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He dedicated his first projects to show the miserable conditions of work in Africa and Latin America. Then he focused on the famine and drought crises in North Africa, especially in Ethiopia. Salgado was an eyewitness to miseries and horrors. In 1987, his first selffunded project, surprised the world causing a flood of praise and criticism. He made an amazing black and white work on the exploitation, almost animal, in a gold mine in Brazil. It was published in the New York Times magazine and removed the foundations of photoreporting. Salgado is different from all photographers. He conceives and creates his extensive projects as titanic long-term endeavours. He presents them in exhibitions and books with his very personal stamp: a strong visual coherence and a clear message for humanity.

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From 1977 to 1984, Salgado traveled throughout Latin America visiting ethnic groups and tribes in remote mountain villages and the most lost jungles, which he captured in his book "Other Americas" (1986). He traveled to 26 countries for seven years to examine the evolution of manual labor. He published "Workers", “The Hand of Man” (1993). He focused on the growing increase of human migrations that he exposed in two books: "Migrations" and "The Children", highlighting the most defenceless. "In all situations of crisis, war, misery or natural disaster, children are always the biggest victims.” But his commitment goes far beyond his photographs. In 1998, he converted a large piece of land that he inherited from his family into a nature reserve and created the Terra Institute. In addition to photography, he works to reforest the depleted jungle of the Amazon. In 1998 he managed to convert part of his native land into a nature reserve. Together with his wife, the Terra Institute, aims to protect nature and ethnic groups in danger of extinction.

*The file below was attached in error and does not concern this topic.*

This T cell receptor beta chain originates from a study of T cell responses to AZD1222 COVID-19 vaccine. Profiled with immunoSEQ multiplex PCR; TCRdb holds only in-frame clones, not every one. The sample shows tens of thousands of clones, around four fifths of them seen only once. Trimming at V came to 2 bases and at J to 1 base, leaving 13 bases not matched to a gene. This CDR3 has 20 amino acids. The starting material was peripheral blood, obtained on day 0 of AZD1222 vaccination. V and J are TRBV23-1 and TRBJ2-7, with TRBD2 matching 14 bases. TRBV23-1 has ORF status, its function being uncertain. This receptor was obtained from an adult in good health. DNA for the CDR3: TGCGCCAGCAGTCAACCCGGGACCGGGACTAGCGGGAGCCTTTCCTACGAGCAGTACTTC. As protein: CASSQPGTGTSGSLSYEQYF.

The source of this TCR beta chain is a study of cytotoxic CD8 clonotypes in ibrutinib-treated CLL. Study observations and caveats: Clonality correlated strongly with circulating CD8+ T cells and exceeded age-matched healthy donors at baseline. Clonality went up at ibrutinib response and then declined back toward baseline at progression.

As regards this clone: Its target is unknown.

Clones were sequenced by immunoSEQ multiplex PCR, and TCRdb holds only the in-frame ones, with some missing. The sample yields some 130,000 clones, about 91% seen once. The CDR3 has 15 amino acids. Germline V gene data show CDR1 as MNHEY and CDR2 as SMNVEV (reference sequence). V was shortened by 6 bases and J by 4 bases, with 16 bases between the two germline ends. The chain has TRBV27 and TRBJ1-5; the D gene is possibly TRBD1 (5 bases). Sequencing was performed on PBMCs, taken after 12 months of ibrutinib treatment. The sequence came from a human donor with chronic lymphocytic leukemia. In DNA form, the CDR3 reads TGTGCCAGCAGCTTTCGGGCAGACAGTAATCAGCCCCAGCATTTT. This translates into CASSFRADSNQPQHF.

The great heart of Sebastiao Salgado leads him to collaborate as a volunteer with “Médecins sans Frontières” (Doctors with no borders) and the World Health Organization. He has been UNICEF Goodwill Ambassador for many years. What differentiates Salgado's photography, in his representation of human suffering, is that he shows the inner strength of the survivors, beyond the tragedy. Behind each photograph we perceive a strong love for humanity, compassion instead of sorrow, empathy instead of morbid. He describes injustice by letting the subject himself speak through his powerful images. But this becomes an emotionally exhausting experience.

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